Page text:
Toshiba has announced plans to up its production of lithium-ion battery cells from the current 150,000 a month to three million by 2010, its eye on the new hybrid and plug-in electric cars silently heading our way in the next few years. How many cars that monthly cell count equates to is a grey area. BMW's new Mini E is said to …
Full specs please
Take an ordinary battery rated for 500 charge/discharge cycles. Recharge every week. It lasts 10 years! First rule of reading adverting blurb: any figure not quoted must be sufficiently poor to cripple sales.
Will see the launch of the new Prius already being touted around the motoring pages.
This one sees an improved battery pack with significantly higher capacity, coupled with a hike in almost-conventional (Atkinson cycle) engine size from 1.5 to 1.8 litres. The improvements in the batteries and the commensurate ability to provide more regenerative capacity means that the improvement in performance this gives is achieved without an increase in fuel consumption and emissions (according to Toyota, a pinch of salt may be required here).
I suspect that this upcoming launch, coupled with the massive waiting list for the current Prius of 6 months plus due to demand heavily outstripping supply, probably has more to do with Toshiba's ramp up than any other single factor.
Still using the heavy stuff
Why don't they use the new thin light polymer battery/super caps?
You can shape mould them as well, I.E into panels.
Super capacitor - ho, ho
We're just building some buses for a Canadian customer who wants the option to fit a super capacitor to help the starter motor batteries in the winter. All the wiring and switching is relatively cheap, but the super cap costs several thousand pounds Sterling. So they probably won't be fitting that many unless it gets really cold. Global warming, anyone?
Mine's the hi-viz one with a beach-ball like company logo.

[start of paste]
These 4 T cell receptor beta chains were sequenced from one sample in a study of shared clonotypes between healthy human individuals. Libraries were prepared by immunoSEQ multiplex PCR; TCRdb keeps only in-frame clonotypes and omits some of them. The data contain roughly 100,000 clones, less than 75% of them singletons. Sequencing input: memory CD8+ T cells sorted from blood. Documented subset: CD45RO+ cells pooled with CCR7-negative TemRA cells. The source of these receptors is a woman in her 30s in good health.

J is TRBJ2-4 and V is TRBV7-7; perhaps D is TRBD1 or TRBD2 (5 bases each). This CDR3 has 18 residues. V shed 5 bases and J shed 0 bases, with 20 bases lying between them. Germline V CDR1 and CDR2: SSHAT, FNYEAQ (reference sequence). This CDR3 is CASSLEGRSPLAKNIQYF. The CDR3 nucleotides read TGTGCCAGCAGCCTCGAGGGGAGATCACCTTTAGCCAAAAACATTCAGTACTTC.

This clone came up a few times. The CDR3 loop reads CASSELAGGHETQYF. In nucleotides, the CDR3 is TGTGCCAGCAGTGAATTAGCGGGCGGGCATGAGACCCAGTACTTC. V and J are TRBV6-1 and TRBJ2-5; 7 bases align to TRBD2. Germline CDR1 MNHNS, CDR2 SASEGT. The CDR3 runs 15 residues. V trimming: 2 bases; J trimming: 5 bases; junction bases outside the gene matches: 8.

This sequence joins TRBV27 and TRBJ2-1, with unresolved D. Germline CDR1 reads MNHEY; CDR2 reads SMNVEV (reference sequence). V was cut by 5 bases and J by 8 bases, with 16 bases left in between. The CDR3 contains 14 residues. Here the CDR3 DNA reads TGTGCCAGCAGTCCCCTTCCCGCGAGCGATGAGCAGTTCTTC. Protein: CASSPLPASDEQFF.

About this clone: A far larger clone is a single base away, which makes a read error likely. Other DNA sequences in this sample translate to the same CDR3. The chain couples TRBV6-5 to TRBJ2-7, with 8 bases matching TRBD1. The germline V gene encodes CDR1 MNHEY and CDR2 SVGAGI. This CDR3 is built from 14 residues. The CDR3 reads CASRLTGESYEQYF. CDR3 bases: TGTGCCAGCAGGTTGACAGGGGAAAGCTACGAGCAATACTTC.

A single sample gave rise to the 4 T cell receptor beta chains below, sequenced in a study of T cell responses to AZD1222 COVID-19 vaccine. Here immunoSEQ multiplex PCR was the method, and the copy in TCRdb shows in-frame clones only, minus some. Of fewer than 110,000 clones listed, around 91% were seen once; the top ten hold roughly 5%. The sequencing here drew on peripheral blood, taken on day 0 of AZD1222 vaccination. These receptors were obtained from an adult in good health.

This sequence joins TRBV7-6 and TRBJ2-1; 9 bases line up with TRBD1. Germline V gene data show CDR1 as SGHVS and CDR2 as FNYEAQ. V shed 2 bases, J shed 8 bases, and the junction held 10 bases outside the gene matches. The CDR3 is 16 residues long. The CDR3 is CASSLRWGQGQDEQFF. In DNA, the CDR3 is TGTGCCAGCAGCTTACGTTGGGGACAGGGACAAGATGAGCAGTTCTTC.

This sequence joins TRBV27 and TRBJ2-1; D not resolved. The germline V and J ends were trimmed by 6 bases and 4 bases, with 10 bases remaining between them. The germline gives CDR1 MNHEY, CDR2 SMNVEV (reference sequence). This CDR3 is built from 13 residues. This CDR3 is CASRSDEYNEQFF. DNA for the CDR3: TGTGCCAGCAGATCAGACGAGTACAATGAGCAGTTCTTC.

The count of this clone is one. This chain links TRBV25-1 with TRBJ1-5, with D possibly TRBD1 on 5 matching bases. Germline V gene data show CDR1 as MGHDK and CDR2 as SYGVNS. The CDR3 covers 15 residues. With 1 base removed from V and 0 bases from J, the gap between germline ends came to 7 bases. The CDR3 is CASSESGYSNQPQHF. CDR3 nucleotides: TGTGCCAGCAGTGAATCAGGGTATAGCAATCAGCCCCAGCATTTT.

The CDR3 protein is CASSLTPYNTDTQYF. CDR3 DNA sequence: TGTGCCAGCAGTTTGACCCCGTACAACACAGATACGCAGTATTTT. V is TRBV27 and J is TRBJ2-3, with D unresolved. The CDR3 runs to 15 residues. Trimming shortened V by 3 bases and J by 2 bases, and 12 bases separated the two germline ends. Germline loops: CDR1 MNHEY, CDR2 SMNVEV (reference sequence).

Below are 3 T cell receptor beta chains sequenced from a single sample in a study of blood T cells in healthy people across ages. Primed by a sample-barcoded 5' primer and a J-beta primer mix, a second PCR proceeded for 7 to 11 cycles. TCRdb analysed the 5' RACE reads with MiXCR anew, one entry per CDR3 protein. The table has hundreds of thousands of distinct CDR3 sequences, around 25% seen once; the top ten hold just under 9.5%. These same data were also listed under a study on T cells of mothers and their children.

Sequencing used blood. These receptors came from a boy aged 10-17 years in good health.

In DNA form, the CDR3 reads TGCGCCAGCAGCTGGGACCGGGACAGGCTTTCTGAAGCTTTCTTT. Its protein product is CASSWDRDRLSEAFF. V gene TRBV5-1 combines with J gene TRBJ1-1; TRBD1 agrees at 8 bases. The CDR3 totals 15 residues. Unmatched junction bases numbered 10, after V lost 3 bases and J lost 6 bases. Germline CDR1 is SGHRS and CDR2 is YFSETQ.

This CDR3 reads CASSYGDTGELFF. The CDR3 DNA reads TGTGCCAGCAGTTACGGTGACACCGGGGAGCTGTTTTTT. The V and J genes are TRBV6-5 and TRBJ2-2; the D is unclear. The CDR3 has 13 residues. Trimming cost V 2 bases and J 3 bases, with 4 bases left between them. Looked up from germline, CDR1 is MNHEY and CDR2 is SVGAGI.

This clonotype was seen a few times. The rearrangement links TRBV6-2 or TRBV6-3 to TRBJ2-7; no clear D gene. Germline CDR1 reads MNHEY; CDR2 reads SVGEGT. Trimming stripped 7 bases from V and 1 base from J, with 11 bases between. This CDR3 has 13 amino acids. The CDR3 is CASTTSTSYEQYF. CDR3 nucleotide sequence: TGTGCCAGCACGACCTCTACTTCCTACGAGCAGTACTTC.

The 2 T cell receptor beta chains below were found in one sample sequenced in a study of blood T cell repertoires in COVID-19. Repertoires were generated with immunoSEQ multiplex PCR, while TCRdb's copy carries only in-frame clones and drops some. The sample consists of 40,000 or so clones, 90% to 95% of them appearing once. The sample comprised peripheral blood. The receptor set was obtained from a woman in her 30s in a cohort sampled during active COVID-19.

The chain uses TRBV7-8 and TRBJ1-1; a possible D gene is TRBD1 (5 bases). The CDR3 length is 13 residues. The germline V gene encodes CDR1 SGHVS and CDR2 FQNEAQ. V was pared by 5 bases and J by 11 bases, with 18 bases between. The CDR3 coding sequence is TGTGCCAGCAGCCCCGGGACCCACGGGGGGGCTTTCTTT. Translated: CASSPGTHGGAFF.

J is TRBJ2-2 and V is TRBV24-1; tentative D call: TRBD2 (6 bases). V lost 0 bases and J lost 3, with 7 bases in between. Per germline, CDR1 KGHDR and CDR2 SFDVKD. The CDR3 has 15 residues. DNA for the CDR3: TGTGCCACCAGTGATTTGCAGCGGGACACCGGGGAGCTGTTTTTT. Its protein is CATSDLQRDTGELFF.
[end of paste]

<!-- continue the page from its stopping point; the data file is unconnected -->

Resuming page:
And here's an interesting Iconic Top Gear development from the Fatherland ....... http://www.roadandtrack.com/article.asp?section_id=2&article_id=7182 ..... looking for a Lighter Lode too from the tone of the report.
It's my understanding that the new thin polymer stuff has super cap characteristics (I think)...boffin required!
Actually the Prius battery comprises 168 cells, not 228 (that was the old Mk1 Prius). They're 1.2V Nickel-Metal-Hydride cells, arranged as 28 separate 6-cell batteries. The idea was that they could be re-furbished by replacing individual batteries, although, in practice, the batteries proved so reliable that no-one bothers to do it. The battery has a maximum current output of around 250A and is about the size of a slab of beer. (For non-Aussies, a "slab" is a standard shrink-wrapped pack of beer cans, containing about enough beer to keep an Australian going for one footy match, i.e. 24 cans)
A Lithium-Ion cell would have a much higher voltage than Nickel-Metal Hydride, so the battery would have fewer cells. However, I doubt whether they could attain the required durability and reliability. Alkaline-type rechargeable batteries (i.e. Nickel-Iron, Nickel-Cadmium, Nickel-Metal-Hydride etc) are renowned for durability if they're well looked-after - I've seem some 30-year-old batteries still going strong. I've never managed to get more than 3-4 years out of Lithium-ion batteries, though.